- 70% of companies using big cloud computing vendors were hacked or exposed data last year, according to a new survey of more than 3,200 IT managers by UK cybersecurity company Sophos.
- 98% of companies have not turned on multi-factor authentication to their cloud accounts, the survey found— a stat researchers called “staggering.”
- The companies also often misconfigured their accounts with Microsoft, Amazon, and other big cloud providers, Sophos found.
- An increase in remote work makes cloud security more important, “so it’s worrisome that many organizations still don’t understand their responsibility,” the company said.
- Sophos recommends organizations assume their cloud assets will be hacked and continually monitor them.
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A new survey of 3,200 IT managers found that 70% of companies storing data with Microsoft, Amazon and other big cloud vendors were hacked or leaked data last year – often because of basic security lapses.
In one alarming data point, the survey shows 98% of companies failed to enabled multi-factor authentication on cloud accounts holding massive sets of sensitive data, in a simple security step many consumers take with their own email and social media accounts.
The survey, conducted by the English cybersecurity company Sophos, found that simple security actions could safeguard sensitive company data, preventing data theft and ransomware.
“It is staggering,” said John Shier, a senior security expert at Sophos who worked on the report. “In many cases if all you do is turn on multi-factor authentication, a lot of attackers won’t bother. That one step takes a major chunk out of your security vulnerabilities.”
Sophos commissioned research specialist Vanson Bourne to survey 3,521 IT managers currently hosting data and workloads using at least one of the following providers: Azure, Oracle Cloud, AWS, VMware Cloud on AWS, and Alibaba Cloud. In addition, they may also have used Google Cloud and IBM Cloud. Sophos had no role in the selection of respondents and all responses were provided anonymously. The survey was conducted during January and February of this year.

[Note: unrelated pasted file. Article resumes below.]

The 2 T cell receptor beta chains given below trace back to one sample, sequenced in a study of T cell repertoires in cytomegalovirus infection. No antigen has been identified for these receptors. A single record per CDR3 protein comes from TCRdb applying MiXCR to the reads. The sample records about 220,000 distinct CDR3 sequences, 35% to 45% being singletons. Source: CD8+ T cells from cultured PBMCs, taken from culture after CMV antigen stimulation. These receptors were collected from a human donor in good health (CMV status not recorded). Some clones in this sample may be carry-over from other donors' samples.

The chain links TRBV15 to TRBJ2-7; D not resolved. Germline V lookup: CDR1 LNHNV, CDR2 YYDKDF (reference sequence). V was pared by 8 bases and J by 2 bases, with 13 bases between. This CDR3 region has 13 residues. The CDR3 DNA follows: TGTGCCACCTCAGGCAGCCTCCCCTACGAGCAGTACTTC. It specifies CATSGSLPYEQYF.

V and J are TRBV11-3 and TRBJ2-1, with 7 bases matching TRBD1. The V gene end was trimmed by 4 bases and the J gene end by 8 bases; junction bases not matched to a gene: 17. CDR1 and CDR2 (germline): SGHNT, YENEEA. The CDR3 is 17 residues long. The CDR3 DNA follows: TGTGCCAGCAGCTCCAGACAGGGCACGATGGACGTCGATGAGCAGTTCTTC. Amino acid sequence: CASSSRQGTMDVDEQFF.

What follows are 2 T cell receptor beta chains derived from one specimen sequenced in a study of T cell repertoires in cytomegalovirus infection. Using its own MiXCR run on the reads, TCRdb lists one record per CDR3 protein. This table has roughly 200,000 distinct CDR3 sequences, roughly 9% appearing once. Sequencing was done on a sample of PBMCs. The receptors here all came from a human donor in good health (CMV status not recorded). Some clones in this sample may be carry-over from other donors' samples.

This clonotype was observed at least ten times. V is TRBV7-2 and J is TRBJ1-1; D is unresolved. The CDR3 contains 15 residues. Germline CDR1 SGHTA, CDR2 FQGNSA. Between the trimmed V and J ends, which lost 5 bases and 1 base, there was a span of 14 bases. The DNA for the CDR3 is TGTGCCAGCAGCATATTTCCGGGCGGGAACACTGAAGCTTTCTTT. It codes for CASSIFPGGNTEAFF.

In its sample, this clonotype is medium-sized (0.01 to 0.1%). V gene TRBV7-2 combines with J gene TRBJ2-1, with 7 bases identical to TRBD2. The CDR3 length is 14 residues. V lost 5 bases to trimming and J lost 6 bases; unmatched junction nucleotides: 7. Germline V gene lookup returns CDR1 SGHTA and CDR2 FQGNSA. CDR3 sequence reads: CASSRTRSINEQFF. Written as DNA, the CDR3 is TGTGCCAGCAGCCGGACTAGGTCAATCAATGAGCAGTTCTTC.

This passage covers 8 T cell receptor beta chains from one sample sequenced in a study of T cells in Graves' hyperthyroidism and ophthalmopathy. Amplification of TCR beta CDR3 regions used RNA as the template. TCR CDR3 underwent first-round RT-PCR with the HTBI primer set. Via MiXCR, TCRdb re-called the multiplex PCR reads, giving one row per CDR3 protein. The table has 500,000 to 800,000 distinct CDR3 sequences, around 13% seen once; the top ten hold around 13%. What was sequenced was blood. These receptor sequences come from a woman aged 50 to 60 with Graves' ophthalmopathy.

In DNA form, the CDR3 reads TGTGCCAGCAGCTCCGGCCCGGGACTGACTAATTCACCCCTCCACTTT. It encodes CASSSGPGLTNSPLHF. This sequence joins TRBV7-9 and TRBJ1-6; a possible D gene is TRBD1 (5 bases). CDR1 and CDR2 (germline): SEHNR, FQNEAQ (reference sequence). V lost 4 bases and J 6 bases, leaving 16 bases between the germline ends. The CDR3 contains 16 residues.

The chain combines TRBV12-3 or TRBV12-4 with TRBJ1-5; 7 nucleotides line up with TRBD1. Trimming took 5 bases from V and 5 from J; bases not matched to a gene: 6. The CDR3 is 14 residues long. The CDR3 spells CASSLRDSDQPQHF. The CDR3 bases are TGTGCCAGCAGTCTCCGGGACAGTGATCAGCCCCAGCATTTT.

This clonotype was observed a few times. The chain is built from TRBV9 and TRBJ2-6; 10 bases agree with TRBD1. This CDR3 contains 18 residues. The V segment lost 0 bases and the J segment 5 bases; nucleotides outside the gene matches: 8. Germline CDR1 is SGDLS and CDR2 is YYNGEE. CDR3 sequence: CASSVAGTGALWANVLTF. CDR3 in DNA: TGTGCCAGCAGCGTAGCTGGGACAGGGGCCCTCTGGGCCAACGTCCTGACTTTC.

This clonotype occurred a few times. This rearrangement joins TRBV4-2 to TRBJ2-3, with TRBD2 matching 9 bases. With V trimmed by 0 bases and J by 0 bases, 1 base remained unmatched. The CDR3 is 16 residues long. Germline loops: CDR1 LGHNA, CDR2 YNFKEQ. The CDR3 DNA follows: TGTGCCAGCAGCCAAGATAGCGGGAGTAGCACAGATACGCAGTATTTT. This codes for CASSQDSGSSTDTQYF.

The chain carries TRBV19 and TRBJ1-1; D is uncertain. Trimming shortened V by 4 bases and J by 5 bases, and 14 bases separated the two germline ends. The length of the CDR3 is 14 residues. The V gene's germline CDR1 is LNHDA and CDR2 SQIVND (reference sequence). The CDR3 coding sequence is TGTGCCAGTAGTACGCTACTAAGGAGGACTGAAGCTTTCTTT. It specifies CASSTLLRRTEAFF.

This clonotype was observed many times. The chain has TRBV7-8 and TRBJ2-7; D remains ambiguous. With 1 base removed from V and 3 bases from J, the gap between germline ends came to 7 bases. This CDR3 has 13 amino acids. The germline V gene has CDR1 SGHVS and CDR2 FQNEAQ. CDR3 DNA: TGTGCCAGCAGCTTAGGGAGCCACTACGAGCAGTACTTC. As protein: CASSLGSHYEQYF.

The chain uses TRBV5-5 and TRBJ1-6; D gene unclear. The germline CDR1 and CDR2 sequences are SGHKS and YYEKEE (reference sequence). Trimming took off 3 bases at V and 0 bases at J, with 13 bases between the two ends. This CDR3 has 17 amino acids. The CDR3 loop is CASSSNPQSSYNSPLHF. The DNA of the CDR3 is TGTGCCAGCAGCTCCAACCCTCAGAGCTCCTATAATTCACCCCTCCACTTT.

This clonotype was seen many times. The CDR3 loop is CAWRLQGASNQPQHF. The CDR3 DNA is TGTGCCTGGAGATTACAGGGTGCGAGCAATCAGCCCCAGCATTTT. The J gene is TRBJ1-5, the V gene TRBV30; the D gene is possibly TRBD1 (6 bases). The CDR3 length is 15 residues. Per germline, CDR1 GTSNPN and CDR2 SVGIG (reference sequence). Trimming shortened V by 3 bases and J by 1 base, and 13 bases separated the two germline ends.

‘A harbinger of bad things to come’
Cloud computing, which allows remote users easier access to company data, has been adopted much faster since the onset of the COVID-19 pandemic, Shier said. That means some security steps may have been skipped, and the report’s findings are “a harbinger of bad things to come,” he said.
Cloud providers like Amazon Web Services, Microsoft Azure, and Google Cloud have historically left the security of the data stored on their platforms up to the user. Failing to properly configure that security can have dire consequences: Last year’s high-profile Capital One cloud breach was apparently enabled by a “firewall misconfiguration” in a server hosted on AWS.
To that point, Sophos found that two-thirds of the attacks stemmed from misconfigured cloud resources, allowing attackers to exploit weaknesses.
Shier notes that the big companies have done more to help their customers secure data: Microsoft Azure now makes it fairly difficult to connect cloud data to the internet without implementing security measures. “After just a massive amount of abuse, and not only abuse but just accidental disclosure of information, Amazon has also started tightening those restrictions,” Shier said, referring to hackers abusing the system. Amazon did not immediately reply to a request for comment.
But he suggests that the providers could still be doing more to help customers avoid the most common security mistakes. The prime example is multi-factor authentication, which many consumers use by getting a text from email or social media companies asking them to verify their identities when the log in. The same step could be taken by companies accessing their cloud-based data, but almost all companies have failed to simply turn the feature on.
“Maybe it’s not required,” Shiers said. “It should be. You need the force of law.”
Assume you will be hacked
Sophos recommends organizations assume their cloud assets will be hacked, concentrate on protecting data wherever it is stored rather than keeping attackers out of a perimeter, and continually monitor cloud assets.
Another key concern of The State of Cloud Security 2020 is ransomware, the high-profile crime that locks up companies’ data and shuts down operations while demanding payment. Ransomware gangs have recently extended their operations by releasing and even auctioning stolen data as their victims are forced to choose between paying for dubious solutions that may not work, or defying attackers who debilitate their businesses. Ransomware is one of the most widely reported cybercrimes in the public cloud, researchers found.
Half the security incidents studied by Sophos included ransomware and other malware, 29% involved exposed data, 25% involved compromised accounts, and 17% involved cryptojacking, with some of the incidents including overlapping issues.
Europeans experienced the lowest percentage of security incidents in the cloud, which Sophos said is an indicator that compliance with General Data Protection Regulation (GDPR) guidelines are helping to protect organizations from being compromised. India, on the other hand, fared the worst, with 93% of organizations being hit by an attack in the last year.